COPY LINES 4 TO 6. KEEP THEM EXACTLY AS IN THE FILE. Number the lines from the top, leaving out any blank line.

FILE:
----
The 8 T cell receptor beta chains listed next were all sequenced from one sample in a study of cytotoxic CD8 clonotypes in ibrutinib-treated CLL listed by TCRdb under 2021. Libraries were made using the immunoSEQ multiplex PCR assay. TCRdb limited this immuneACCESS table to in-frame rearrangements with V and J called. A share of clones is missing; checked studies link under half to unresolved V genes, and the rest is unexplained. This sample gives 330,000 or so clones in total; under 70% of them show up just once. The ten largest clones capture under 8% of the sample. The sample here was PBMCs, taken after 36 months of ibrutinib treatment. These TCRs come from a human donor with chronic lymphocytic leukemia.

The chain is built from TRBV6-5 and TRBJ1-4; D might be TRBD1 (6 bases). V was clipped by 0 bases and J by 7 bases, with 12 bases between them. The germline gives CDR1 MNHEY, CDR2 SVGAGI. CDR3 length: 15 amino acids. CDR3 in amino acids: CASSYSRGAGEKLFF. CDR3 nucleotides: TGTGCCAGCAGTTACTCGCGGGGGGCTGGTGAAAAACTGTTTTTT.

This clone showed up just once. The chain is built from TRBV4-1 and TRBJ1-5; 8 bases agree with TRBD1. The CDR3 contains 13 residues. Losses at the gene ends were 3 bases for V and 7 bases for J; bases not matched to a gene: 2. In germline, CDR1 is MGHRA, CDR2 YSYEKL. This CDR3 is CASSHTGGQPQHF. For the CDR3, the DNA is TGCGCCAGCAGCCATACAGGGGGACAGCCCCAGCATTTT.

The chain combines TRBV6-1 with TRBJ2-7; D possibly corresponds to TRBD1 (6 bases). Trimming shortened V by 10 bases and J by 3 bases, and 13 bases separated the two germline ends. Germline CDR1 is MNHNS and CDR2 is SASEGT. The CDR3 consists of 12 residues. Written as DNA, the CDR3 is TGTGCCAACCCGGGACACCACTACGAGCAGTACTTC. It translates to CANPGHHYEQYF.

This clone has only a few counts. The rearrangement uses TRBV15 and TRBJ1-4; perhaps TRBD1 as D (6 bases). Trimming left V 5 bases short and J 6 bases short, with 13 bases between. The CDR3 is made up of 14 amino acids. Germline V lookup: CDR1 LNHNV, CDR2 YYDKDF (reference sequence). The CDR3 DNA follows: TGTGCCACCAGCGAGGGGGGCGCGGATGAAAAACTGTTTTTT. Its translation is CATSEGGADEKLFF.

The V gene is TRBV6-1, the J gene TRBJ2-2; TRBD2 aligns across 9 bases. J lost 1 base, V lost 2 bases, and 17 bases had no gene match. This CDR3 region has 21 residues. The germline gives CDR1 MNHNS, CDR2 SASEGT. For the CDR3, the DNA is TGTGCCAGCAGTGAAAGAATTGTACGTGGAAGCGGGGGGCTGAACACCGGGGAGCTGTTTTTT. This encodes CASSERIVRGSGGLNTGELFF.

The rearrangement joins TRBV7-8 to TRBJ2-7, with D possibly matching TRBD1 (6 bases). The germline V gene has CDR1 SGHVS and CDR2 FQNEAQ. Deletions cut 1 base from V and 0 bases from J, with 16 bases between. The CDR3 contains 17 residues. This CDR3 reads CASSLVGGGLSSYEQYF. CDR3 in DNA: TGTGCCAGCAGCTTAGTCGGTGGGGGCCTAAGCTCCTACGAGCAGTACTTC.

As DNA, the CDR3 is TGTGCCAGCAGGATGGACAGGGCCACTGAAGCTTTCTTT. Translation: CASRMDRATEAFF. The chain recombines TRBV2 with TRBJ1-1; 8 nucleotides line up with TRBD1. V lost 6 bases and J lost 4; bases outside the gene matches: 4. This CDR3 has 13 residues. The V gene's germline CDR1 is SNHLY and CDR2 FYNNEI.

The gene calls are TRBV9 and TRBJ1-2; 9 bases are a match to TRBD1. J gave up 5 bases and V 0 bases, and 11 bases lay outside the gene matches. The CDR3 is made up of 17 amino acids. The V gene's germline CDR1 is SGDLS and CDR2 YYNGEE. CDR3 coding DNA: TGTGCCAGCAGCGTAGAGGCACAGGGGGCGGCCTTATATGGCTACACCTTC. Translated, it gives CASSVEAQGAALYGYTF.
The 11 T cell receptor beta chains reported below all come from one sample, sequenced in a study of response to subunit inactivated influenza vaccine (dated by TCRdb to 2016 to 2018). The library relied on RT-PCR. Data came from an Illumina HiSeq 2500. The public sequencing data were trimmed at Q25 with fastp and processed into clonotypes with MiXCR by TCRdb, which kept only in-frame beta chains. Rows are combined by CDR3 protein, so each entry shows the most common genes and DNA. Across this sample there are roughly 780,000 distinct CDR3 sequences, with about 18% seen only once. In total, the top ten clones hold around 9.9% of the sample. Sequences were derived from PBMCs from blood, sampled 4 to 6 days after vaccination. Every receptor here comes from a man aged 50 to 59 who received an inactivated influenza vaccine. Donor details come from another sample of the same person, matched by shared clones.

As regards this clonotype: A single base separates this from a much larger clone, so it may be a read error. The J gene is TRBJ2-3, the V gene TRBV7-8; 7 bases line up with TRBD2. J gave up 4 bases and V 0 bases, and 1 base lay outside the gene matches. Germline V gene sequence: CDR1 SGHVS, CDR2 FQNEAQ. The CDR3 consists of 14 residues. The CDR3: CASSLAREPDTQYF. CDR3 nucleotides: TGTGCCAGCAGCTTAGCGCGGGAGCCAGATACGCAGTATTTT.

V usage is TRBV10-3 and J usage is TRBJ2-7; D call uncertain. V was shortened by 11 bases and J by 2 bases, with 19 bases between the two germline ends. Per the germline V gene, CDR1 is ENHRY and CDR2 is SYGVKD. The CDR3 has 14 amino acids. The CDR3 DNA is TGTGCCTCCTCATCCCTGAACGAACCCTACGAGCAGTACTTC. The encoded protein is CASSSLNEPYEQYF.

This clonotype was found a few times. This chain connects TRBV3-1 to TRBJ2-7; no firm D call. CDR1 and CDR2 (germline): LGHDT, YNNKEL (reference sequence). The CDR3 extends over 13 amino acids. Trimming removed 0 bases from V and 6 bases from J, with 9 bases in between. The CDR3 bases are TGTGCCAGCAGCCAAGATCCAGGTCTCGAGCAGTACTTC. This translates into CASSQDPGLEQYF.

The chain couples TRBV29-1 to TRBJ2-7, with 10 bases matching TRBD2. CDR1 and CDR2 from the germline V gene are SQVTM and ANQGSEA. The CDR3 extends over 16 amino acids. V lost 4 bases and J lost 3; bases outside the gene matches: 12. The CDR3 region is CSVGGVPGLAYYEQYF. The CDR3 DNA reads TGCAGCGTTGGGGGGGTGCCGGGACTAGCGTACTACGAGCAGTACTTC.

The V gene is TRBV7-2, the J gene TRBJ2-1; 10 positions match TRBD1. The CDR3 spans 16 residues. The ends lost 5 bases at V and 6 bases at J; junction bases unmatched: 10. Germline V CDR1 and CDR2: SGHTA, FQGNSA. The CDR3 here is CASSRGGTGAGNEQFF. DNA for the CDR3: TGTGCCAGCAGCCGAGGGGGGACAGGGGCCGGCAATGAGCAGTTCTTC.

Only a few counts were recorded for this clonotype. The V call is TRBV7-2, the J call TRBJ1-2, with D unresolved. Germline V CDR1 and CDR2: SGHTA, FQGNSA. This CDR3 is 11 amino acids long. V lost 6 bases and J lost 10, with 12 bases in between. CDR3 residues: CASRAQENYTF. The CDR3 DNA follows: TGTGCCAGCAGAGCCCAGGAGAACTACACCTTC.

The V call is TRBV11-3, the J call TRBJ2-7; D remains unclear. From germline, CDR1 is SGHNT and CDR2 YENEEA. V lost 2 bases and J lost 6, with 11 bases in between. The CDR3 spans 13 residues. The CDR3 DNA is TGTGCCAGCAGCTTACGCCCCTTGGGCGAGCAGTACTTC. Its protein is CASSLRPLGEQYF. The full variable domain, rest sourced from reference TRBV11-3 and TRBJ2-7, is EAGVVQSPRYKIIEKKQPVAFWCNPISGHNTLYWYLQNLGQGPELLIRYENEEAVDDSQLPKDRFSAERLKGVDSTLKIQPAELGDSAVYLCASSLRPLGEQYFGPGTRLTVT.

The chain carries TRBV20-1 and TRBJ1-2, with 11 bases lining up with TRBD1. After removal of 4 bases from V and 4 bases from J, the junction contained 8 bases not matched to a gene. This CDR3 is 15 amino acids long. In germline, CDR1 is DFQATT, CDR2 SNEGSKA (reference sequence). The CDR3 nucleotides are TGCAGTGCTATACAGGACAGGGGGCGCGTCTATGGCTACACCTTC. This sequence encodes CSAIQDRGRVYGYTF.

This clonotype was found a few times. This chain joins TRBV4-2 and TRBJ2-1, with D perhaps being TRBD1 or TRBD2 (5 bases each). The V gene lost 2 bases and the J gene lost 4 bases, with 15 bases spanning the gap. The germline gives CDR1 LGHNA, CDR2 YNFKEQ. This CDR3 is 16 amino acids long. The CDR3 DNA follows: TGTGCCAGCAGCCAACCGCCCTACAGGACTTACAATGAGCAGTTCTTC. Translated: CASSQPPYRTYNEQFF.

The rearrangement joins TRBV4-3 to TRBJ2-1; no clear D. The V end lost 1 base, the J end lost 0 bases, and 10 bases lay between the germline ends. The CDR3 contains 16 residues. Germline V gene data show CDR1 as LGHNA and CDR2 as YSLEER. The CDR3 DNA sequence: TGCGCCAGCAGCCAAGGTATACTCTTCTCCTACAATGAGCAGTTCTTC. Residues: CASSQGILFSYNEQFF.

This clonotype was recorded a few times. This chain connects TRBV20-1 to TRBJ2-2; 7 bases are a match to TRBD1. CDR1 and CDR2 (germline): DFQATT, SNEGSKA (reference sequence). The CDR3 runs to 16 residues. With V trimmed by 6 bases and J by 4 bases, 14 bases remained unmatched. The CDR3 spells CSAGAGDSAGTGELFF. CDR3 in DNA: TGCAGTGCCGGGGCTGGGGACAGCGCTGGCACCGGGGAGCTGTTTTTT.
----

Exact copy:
The chain combines TRBV6-1 with TRBJ2-7; D possibly corresponds to TRBD1 (6 bases). Trimming shortened V by 10 bases and J by 3 bases, and 13 bases separated the two germline ends. Germline CDR1 is MNHNS and CDR2 is SASEGT. The CDR3 consists of 12 residues. Written as DNA, the CDR3 is TGTGCCAACCCGGGACACCACTACGAGCAGTACTTC. It translates to CANPGHHYEQYF.

This clone has only a few counts. The rearrangement uses TRBV15 and TRBJ1-4; perhaps TRBD1 as D (6 bases). Trimming left V 5 bases short and J 6 bases short, with 13 bases between. The CDR3 is made up of 14 amino acids. Germline V lookup: CDR1 LNHNV, CDR2 YYDKDF (reference sequence). The CDR3 DNA follows: TGTGCCACCAGCGAGGGGGGCGCGGATGAAAAACTGTTTTTT. Its translation is CATSEGGADEKLFF.

The V gene is TRBV6-1, the J gene TRBJ2-2; TRBD2 aligns across 9 bases. J lost 1 base, V lost 2 bases, and 17 bases had no gene match. This CDR3 region has 21 residues. The germline gives CDR1 MNHNS, CDR2 SASEGT. For the CDR3, the DNA is TGTGCCAGCAGTGAAAGAATTGTACGTGGAAGCGGGGGGCTGAACACCGGGGAGCTGTTTTTT. This encodes CASSERIVRGSGGLNTGELFF.